All good solutions are beautiful. They have proportion, balance and harmony – all parts fit with one another, and the solutions fit rightly into the bigger picture.
~ Boast and Martin, Masters of Change
If you’re doing transit-oriented development without adding transit, then what’s the point?
~ Peter Moskowitz
My adult son groans when I lament, “Back in my day, you went to college, got a degree, met a girl and got married, got a job to start your career, bought a house and had kids.” For good measure, I also throw in, “If we didn’t go to college, we got drafted and sent to fight in Vietnam.” More groans.
Millennials are apparently different from us, and not just in their choice of music or their addiction to video games. Tara Bahrampour reports that, according to a study, “the percentage of adolescents in the United States who have a driver’s license, who have tried alcohol, who date and who work for pay has plummeted since 1976, with the most precipitous decreases in the past decade.” Additionally, “youths may be less interested in activities such as dating, driving or getting jobs because today they no longer need to be.” My Boomer generation couldn’t wait to drive, own a car, get away from home and taste what the world had to offer. But today, one teen reports that in a city where it is easy to bike, take buses or ride-share, he doesn’t see much need to drive.
That teen’s view aligns with a recent article by Alan Berger who notes that millennials like the suburbs more than the city. “Yet millennial suburbanites want a new kind of landscape … Millennials want smart, efficient and sustainable suburban development …They want breathing room but disdain the energy wastefulness, visual monotony and the social conformity of postwar manufactured neighborhoods. If new suburbs can accommodate the priorities of that generation, millennial habitats will redefine everyday life for all suburbanites, which is 70 percent of all Americans.”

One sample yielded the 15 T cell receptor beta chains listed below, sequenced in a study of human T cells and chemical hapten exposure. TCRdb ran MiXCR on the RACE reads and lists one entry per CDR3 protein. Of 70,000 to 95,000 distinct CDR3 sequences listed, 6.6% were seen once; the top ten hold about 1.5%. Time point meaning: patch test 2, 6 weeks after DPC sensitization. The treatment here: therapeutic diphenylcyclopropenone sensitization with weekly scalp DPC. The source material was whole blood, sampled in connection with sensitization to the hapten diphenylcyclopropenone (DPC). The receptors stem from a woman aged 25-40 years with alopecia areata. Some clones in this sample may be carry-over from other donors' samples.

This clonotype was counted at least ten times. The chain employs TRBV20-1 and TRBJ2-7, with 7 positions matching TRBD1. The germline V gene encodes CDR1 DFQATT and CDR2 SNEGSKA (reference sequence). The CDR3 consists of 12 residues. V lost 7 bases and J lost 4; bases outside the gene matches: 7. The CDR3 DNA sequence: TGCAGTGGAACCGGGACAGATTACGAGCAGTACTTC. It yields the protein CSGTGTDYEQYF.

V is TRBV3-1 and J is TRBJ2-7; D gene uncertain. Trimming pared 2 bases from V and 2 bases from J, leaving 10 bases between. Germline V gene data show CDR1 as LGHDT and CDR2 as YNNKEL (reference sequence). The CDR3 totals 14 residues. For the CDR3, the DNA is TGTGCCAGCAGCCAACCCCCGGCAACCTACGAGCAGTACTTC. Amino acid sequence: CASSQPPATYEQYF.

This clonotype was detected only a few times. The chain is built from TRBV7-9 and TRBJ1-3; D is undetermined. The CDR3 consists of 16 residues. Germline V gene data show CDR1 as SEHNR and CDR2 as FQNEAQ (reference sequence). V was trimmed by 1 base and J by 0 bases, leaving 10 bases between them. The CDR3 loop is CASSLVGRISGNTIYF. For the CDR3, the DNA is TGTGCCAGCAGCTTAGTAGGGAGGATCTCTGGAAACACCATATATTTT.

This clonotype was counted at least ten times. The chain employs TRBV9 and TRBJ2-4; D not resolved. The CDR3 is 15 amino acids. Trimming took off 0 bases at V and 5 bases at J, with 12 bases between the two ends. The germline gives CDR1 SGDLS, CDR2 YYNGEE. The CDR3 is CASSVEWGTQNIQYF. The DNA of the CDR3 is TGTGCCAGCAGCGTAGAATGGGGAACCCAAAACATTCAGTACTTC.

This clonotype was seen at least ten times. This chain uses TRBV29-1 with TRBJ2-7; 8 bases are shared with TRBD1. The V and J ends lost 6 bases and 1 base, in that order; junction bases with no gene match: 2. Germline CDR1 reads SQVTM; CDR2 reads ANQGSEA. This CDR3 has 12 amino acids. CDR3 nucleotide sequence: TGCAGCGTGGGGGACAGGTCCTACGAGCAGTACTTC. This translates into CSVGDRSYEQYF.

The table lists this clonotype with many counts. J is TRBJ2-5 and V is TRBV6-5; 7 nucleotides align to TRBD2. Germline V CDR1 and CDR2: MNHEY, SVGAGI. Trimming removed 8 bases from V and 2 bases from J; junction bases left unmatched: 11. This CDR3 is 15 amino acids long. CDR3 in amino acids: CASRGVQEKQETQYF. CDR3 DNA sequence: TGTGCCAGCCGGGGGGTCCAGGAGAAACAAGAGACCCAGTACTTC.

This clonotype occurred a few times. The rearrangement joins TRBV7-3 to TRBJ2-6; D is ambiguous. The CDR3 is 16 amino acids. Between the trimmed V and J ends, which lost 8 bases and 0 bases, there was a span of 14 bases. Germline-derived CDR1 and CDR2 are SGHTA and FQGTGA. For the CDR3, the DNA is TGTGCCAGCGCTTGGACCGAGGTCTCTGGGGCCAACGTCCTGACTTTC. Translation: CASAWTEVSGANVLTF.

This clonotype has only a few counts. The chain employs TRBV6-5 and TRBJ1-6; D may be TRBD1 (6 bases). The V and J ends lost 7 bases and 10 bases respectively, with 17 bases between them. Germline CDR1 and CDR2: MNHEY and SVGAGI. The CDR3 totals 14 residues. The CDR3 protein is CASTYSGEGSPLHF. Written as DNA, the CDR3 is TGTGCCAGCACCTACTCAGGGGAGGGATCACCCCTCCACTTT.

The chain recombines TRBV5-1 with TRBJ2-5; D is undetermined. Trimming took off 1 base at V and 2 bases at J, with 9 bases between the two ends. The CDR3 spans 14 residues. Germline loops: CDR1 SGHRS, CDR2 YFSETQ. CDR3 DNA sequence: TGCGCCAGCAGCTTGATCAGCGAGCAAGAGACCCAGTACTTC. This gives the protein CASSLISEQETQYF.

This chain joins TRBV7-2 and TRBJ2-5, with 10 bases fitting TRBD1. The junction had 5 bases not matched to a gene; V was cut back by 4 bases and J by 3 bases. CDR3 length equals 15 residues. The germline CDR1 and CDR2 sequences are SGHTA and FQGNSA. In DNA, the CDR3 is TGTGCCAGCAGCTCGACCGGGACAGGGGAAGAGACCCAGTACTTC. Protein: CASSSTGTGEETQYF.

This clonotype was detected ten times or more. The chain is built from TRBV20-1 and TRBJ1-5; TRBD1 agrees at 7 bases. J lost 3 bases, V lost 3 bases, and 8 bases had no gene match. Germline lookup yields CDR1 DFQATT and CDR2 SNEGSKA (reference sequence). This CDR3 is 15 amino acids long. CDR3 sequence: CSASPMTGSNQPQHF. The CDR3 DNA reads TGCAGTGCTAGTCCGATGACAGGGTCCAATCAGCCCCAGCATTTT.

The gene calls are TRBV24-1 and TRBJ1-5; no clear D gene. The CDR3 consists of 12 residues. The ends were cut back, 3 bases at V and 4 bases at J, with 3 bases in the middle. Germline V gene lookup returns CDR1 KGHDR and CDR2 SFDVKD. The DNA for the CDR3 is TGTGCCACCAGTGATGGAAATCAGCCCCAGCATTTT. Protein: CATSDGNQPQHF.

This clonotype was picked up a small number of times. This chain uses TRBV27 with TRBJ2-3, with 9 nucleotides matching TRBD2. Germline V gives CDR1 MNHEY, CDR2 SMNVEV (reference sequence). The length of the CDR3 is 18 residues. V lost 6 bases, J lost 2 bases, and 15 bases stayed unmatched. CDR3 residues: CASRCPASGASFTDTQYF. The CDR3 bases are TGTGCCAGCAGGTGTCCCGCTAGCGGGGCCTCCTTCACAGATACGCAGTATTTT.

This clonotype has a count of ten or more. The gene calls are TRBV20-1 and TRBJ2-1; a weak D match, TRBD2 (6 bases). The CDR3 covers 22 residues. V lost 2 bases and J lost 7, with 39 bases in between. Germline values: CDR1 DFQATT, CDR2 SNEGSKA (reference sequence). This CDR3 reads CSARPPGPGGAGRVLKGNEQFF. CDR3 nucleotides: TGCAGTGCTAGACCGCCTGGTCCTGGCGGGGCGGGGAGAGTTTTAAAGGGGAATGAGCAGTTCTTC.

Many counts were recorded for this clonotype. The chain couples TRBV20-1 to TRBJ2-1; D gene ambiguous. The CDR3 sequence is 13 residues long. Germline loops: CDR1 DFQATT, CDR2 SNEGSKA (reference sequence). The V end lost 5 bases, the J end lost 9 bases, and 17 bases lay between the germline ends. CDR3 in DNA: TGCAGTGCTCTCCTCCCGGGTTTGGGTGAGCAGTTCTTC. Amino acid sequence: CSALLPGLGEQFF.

Berger dissects their interests as follows: drones to reduce many car errands (and their emissions); “cars that park themselves” (autonomous solar powered cars from central lots; fewer driveways, bigger front yards); smarter landscapes that are pedestrian friendly, including sidewalks and paths, open spaces, and communal areas (meaning less pavement and better absorption). Basically, he sees the remedy to traditional suburbs’ issues centering on more efficient cars and ride sharing.
This isn’t too far off from what architect Peter Calthorpe defines for future cities, “compact development, what we used to think of as streetcar suburbs, walkable neighborhoods, low-rise, but integrated, mixed-used environments.” His premise includes preservation (environment, history and agriculture), integration (mixed incomes, mixed age groups, mixed-land uses), walkability, bike-ability, connectivity, transit, and certainly fewer freeways.
Maybe Millennials aren’t as different from us as we think. With smart cities and smart suburbs, the older folks and the younger generation have much more in common than we realize. We both want to be in places we can afford where it’s easy to get around, and where there is exposure to nature, but also other people. We both want a variety of amenities nearby for shopping, dining, recreation and other purposes.